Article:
If you’re a fan of the Archie comics or the TV adaptation Riverdale, you probably have an opinion or two regarding Jughead and his sexuality. It’s a topic that has been much talked about and a topic that, given recent developments, has garnered a lot of attention and a handful of controversy.
In the most-recent episode of The CW drama, the mystery surrounding the character’s sexuality -- is he asexual? Aromantic? Straight? Gay? Bi? -- was finally answered, much to some fan’s disappointment, with a simple kiss with Betty which he initiated. This narrative diverts from the recently announced narrative of the comics, in which he is asexual, a sexuality that lacks representation in almost all aspects of media.
Following the premiere of “Chapter Six: Faster, Pussycats! Kill! Kill!,” on March 2, Cole Sprouse, who portrays the comicbook character's TV counterpart, took to the internet to weigh in on the controversy.
“I think, first and foremost, this conversation deserves more time than something that we can quickly do here. There are two forms of representation Jughead has received over time," Sprouse stated. "In Zdarsky’s Jughead, he’s asexual. That’s the only Jughead where he is asexual. He’s aromantic in the digests, which is a different thing but deserves attention as well.
But what I found when I was really diving in -- because once we started putting Jughead and Betty together, I started doing research to see if that was a narrative that even existed in the digests, and it turns out it is. It’s a narrative that’s existed for a long time. There are a handful of digests in which Jughead would say things like, ‘Oh, Betty, if I did like women, I guarantee you would be the one I would marry outright. You are the best person around.’ He would say these things that are really romantic and cute with an appreciation for Betty and I think it’s become clear to me now that Roberto [Aguirre-Sacasa] has taken off with that trend.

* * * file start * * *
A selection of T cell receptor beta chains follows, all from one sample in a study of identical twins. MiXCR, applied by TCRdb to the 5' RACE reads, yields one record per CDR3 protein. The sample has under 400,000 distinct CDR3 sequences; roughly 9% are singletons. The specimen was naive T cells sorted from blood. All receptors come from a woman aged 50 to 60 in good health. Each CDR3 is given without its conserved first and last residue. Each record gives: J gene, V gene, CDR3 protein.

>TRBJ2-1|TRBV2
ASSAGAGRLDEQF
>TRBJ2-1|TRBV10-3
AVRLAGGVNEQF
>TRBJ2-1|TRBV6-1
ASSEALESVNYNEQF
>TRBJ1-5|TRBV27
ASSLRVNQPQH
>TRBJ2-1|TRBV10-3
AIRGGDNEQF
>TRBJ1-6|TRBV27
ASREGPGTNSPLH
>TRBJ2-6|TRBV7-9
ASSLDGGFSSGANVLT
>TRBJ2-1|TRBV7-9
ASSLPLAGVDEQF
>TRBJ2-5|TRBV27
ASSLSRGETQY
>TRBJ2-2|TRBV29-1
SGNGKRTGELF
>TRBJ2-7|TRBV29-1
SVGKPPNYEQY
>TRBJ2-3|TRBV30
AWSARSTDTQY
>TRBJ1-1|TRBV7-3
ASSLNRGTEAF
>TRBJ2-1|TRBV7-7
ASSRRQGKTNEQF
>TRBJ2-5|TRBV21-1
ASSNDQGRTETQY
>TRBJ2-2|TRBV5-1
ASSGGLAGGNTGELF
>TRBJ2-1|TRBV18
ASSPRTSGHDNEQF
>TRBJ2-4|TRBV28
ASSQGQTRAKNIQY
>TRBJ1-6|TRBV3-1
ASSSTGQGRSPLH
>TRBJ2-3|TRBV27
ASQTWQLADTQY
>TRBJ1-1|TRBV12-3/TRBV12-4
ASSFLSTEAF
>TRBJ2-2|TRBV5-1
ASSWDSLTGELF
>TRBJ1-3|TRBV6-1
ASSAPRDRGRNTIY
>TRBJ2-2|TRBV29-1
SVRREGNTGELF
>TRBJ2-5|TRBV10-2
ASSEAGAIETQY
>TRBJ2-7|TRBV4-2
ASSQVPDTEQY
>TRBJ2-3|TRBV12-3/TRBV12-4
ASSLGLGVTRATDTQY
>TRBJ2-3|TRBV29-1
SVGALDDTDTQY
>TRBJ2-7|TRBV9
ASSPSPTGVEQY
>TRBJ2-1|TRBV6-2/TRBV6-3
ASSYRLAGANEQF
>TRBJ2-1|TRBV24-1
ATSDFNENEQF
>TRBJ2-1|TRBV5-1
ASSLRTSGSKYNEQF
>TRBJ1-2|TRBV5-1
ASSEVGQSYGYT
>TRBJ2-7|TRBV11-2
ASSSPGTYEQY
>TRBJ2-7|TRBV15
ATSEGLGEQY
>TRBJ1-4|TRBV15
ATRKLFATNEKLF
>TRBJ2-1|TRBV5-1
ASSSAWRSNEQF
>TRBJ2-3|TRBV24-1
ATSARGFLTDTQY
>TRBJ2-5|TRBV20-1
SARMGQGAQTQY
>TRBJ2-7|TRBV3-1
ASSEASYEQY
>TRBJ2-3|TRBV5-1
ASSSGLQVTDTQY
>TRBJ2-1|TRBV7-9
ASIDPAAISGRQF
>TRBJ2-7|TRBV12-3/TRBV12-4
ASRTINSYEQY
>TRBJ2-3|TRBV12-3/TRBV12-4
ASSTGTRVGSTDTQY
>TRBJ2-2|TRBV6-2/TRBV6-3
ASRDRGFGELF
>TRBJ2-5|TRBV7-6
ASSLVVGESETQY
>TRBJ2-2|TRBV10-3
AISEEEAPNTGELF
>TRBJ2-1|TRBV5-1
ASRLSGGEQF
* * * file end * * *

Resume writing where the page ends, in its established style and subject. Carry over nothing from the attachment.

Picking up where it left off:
While I think that representation is needed, this Jughead is not that Jughead. This Jughead is not Zdarsky’s Jughead and this Jughead is not the aromantic Jughead. This Jughead is a person who is looking for a kind of deeper companionship with a person like Betty and Betty ends up being this super nurturing, caring, care-taking person that with Jughead’s screwed-up past they end up diving into each other and it ends up being a beautiful thing.
How are people going to respond? Truthfully, they’re probably going to be quite incendiary about it at first. Do I think that’s ill-placed? No. Do I think they should give it a shot? Yeah, I do, because I think now — after filming thirteen episodes — it makes sense to me and, if it makes sense to me as the person who’s dumping so much time and especially so much argumentation into trying to represent Jughead correctly, if it makes sense to me, it will make sense to other people as well.”
What fuels the fire of this controversy and the anger and disappointment that many fans have felt given the reveal of Jughead’s sexuality is the lack of representation of LGBTQ+ characters on TV. With his sexuality being canonically asexual in the comics, fans had hope that that would follow his on-screen counterpart, especially considering that Sprouse himself had stated that he wished to portray that aspect. The controversy is rooted in the continuing fight for representation, a fight that has been gaining momentum.
But Cole Sprouse makes many valid points. Riverdale’s Jughead is not Zdarsky’s, and, while they may share many similarities, the two are not one in the same, just like the comics and the TV show are not one in the same.